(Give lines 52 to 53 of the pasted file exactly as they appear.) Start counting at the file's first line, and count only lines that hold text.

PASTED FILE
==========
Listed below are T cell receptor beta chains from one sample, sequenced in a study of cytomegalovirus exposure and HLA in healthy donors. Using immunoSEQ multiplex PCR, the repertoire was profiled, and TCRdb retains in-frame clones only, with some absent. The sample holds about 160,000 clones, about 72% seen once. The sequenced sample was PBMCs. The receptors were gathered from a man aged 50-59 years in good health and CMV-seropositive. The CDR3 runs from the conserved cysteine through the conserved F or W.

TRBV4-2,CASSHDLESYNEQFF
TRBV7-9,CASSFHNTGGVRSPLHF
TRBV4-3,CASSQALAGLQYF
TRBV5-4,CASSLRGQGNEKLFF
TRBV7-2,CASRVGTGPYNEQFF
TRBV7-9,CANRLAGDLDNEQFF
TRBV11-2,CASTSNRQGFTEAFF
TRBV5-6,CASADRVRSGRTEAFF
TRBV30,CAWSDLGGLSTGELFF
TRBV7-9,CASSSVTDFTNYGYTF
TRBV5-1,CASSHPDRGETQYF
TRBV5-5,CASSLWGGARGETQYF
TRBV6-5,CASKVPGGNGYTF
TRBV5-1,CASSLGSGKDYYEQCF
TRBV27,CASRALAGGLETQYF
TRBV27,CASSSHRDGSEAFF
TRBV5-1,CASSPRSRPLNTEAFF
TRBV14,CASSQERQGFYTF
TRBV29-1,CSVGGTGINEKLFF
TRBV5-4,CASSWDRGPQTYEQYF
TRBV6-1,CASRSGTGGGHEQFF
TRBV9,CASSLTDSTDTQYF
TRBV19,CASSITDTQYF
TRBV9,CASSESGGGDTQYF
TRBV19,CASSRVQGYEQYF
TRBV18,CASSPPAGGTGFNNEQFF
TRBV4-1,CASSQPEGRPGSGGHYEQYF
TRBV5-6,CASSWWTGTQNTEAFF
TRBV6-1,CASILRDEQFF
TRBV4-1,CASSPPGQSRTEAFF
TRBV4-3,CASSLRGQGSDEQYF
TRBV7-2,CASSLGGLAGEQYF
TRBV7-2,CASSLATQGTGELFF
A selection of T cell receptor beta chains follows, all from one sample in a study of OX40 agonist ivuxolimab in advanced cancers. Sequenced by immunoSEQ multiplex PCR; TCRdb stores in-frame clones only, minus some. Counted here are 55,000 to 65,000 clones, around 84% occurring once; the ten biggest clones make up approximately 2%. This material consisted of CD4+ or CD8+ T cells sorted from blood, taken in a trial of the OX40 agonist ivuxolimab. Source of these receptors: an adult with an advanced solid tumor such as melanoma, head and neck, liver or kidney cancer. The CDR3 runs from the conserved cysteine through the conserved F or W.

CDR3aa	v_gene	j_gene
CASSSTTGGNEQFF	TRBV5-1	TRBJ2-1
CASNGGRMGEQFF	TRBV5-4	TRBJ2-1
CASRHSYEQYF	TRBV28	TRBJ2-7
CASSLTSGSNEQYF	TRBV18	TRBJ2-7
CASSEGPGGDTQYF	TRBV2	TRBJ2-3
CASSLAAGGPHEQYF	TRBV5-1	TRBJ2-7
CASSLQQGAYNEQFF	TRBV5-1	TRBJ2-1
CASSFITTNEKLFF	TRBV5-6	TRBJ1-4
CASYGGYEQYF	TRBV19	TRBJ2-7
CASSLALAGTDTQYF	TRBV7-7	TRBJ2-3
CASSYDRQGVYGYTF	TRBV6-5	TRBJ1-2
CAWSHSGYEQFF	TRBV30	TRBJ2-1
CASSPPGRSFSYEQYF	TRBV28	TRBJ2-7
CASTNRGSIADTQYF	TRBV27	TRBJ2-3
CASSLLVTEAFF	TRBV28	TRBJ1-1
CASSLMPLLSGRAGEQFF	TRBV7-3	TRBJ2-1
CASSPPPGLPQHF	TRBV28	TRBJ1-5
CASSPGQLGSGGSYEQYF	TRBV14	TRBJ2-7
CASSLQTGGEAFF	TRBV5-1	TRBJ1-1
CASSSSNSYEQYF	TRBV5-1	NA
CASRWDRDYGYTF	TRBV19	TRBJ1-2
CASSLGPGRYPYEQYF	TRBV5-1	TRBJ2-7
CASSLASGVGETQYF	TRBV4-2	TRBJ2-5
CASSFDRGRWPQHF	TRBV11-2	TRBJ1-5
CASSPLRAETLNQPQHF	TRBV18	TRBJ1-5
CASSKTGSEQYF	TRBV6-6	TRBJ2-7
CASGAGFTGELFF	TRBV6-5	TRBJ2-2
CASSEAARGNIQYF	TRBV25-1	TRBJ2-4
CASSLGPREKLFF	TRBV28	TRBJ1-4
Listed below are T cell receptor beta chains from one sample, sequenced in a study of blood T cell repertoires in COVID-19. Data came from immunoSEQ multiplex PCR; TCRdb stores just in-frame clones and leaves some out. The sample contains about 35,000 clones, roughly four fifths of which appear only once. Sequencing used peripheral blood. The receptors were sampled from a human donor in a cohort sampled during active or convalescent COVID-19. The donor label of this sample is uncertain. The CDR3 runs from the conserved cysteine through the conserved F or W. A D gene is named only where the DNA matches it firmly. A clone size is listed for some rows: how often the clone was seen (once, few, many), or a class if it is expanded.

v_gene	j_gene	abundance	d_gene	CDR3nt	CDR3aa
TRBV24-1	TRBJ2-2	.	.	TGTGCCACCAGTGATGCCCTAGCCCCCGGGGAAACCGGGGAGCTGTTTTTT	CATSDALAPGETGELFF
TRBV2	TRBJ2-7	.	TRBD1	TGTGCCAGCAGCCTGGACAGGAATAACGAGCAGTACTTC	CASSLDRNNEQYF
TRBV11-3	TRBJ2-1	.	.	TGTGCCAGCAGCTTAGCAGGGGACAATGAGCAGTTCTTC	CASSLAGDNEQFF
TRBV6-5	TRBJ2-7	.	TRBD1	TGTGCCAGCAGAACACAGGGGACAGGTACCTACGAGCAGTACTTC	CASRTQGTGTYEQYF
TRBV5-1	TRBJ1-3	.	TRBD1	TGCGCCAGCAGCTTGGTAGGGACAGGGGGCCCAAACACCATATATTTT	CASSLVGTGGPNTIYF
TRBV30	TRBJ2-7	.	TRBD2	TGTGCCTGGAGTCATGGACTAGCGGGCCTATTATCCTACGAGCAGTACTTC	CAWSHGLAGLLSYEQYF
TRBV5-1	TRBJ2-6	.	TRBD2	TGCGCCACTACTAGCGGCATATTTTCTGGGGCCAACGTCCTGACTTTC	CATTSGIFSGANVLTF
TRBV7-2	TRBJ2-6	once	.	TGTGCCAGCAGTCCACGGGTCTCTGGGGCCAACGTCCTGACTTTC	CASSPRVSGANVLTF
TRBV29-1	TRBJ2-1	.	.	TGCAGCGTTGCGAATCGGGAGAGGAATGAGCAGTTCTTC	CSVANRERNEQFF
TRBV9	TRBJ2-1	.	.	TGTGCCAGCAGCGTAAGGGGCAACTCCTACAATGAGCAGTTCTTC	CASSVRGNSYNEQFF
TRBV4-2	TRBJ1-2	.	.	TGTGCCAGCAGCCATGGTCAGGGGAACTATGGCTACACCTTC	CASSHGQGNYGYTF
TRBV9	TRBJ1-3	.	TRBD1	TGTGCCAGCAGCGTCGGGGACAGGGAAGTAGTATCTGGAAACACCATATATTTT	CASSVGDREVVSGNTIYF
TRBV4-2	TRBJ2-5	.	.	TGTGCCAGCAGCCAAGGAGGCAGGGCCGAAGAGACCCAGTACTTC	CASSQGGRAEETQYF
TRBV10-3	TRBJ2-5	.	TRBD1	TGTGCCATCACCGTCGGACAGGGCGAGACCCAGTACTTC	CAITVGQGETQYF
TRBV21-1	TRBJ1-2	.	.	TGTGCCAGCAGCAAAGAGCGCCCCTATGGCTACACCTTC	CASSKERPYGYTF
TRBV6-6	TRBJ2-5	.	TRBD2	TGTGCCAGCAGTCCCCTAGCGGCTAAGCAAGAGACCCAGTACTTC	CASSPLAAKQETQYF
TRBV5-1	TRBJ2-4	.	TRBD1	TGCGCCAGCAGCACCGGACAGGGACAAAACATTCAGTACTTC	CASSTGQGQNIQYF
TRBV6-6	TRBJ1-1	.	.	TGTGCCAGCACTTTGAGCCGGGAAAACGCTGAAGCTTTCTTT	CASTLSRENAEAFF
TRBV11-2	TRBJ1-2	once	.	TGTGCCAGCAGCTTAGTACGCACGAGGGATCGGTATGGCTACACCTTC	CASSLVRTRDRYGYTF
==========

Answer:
CASSLMPLLSGRAGEQFF	TRBV7-3	TRBJ2-1
CASSPPPGLPQHF	TRBV28	TRBJ1-5